Notable Documents: Gardens and Urban Landscapes

“Touching” is not a word usually applied to Government publications, but it’s an appropriate one for “Memoryscape,” one of the case studies in Restorative Commons: Creating the Health and Well-Being through Urban Landscapes. This U.S. Forest Service publication, one of Library Journal’s 2009 Notable Government Documents, is an attractively packaged and well-illustrated collection of thought pieces, case studies, and interviews focused on the idea that biophilia – the basic human need for contact with nature – can and must be fostered in urban settings. As Oliver Sacks says in his Foreword, “I would even suggest that a sort of subtype of biophilia may be hortophilia, or a special desire for gardens….In many cases, gardens and nature are more powerful than any medication.” I know that whenever I pass an urban common garden, it always evokes positive feelings in me, even though I’m not a gardener myself. A walk or hike in a park definitely takes me out of myself and my problems, and it seems to work that way for most folks I know.

All the more pressing then, is the need to make nature and gardens available in such places as Rikers Island (a jail), Red Hook (a blighted urban neighborhood in New York City), Fresh Kills Park (a landfill), and Bosnia-Herzegovina (the site of horrific ethnic cleansing in the 1990’s).The essays and interviews in Restorative Commons describe the innovative garden/landscape projects in these places and others, along with the stories of the people who are running the programs and those benefiting from them vocationally and psychologically.

And then there’s “Memoryscape,” about the place in Westfield, Massachusetts known as “100 acres.” Brian Murphy, his brother Harold, and many of their friends used this area – an area of trees, dirt roads, and wildlife – as their “romping grounds.” Brian was killed at the World Trade Center, and Harold used his skills as a real estate developer with an interest in open space conservation to have 30 acres of this urban landscape permanently preserved. He takes his brother’s kids there to show them their dad’s “place” and, aside from a planned trail, it will stay as it is, rusted train trestle and all, so they and future generations can romp there, too. There are informal 9/11 memorials like this in the Boston and LA areas, where the planes took off, in the Greater New York area and adjoining suburbs, and in the DC area, too. (We could see the smoke from the Pentagon from our office windows that day).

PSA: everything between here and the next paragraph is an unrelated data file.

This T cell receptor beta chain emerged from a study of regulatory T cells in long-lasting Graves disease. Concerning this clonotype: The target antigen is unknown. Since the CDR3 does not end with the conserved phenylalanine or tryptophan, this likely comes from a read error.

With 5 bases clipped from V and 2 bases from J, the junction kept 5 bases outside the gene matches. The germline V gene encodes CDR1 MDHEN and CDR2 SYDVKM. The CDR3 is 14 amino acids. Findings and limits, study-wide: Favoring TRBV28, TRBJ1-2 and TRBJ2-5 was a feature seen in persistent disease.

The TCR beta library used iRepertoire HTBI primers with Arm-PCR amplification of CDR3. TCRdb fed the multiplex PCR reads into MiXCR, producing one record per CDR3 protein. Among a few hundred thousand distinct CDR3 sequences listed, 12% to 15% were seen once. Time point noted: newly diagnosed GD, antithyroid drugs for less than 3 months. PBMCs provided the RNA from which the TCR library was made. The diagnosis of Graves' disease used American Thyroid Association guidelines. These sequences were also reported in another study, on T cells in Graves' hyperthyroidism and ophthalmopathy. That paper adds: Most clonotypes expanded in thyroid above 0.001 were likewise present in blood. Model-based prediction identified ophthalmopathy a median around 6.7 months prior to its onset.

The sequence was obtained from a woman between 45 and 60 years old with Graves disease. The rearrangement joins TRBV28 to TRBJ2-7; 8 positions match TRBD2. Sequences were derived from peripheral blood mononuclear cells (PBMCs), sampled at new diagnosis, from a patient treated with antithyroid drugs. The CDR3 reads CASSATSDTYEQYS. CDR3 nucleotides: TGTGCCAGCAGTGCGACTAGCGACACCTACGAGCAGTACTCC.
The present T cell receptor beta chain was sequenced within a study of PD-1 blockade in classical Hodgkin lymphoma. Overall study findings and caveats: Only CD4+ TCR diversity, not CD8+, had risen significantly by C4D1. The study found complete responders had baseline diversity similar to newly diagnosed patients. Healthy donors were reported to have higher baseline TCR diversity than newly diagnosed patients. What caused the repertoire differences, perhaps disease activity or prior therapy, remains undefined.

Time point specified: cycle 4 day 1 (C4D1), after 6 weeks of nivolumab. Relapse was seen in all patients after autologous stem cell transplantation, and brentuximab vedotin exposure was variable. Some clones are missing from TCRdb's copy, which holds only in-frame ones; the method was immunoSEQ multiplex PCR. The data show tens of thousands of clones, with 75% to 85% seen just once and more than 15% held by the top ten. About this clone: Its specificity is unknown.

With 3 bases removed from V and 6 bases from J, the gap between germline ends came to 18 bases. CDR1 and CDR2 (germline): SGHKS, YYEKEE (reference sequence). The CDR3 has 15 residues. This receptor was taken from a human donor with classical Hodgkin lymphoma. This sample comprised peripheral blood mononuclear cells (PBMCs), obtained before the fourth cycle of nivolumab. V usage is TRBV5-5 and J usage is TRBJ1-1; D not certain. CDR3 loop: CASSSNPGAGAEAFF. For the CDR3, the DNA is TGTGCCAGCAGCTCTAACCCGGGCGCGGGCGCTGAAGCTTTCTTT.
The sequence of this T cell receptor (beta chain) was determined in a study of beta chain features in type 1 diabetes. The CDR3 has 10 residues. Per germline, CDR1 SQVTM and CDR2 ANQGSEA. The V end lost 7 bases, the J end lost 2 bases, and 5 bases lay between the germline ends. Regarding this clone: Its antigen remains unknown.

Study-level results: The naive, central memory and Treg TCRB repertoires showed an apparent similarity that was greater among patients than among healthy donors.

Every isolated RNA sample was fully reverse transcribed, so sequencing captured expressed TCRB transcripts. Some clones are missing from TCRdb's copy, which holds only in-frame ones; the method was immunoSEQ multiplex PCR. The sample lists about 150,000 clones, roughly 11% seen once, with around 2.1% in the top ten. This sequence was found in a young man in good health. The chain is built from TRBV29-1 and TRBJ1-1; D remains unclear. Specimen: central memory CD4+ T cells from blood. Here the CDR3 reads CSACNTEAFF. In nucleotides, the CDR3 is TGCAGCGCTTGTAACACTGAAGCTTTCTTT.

This is an inspiring and hope-filled book. You can get,view, or order your own copy here or find it in a library here.

11 Responses to Notable Documents: Gardens and Urban Landscapes

  1. orquesta la solucion says:

    Hi there, I enjoy reading all of your posts. I wanted to write a little comment to support you.

  2. citygreen says:

    Hi,

    Nice sharing, it is true that plants and trees provide us natural medicines and many diseases can be cured using plants. Ayurveda describes best use of trees and plants.

    Online urban landscaping design is not important but we should consider urban tree landscaping as we all know the benefits of growing trees in cities.

    Regards,
    Brenda.

  3. [...] publication embodies the community spirit of Earth Day. Previously blogged about in August 2010, Restorative Commons is a lovely book about the importance and positive effect gardens and green [...]

  4. marisa says:

    i find very interesting, a great way to get to know to gardens.i have visited so many but they are never enough.

  5. Delmer Redepenning says:

    Hey there! This is my 1st comment here so I just wanted to give a quick shout out and tell you I genuinely enjoy reading through your blog posts. Can you recommend any other blogs/websites/forums that cover the same subjects? Thanks a lot!

  6. Hello Jim,

    Thanks for featuring our book on your GPO blog. I am one of the co-editors of Restorative Commons and I’d like a chance to discuss the book with you offline. I looked for your direct contact information but could not find it. Would you be willing to email me back to have a brief conversation?

    Thank you,
    Lindsay Campbell

  7. Samantha says:

    Thank You

  8. Samantha says:

    I would like to know, where to find the free money free vacations, I hear this all the time on the TV, and I have looked but cannot find a thing. Is there a book that does not cost an arm and a leg on this subject that can be bought.

    Thank you

    Samantha

    • govbooktalk says:

      I don’t know if there are any Government publications about free vacations or money — I could use something like that, too! You might try the Federal Citizen Informaiton Center, which has lots of free and low-cost publications for consumers. Perhaps something there will point you towards what you’re looking for.

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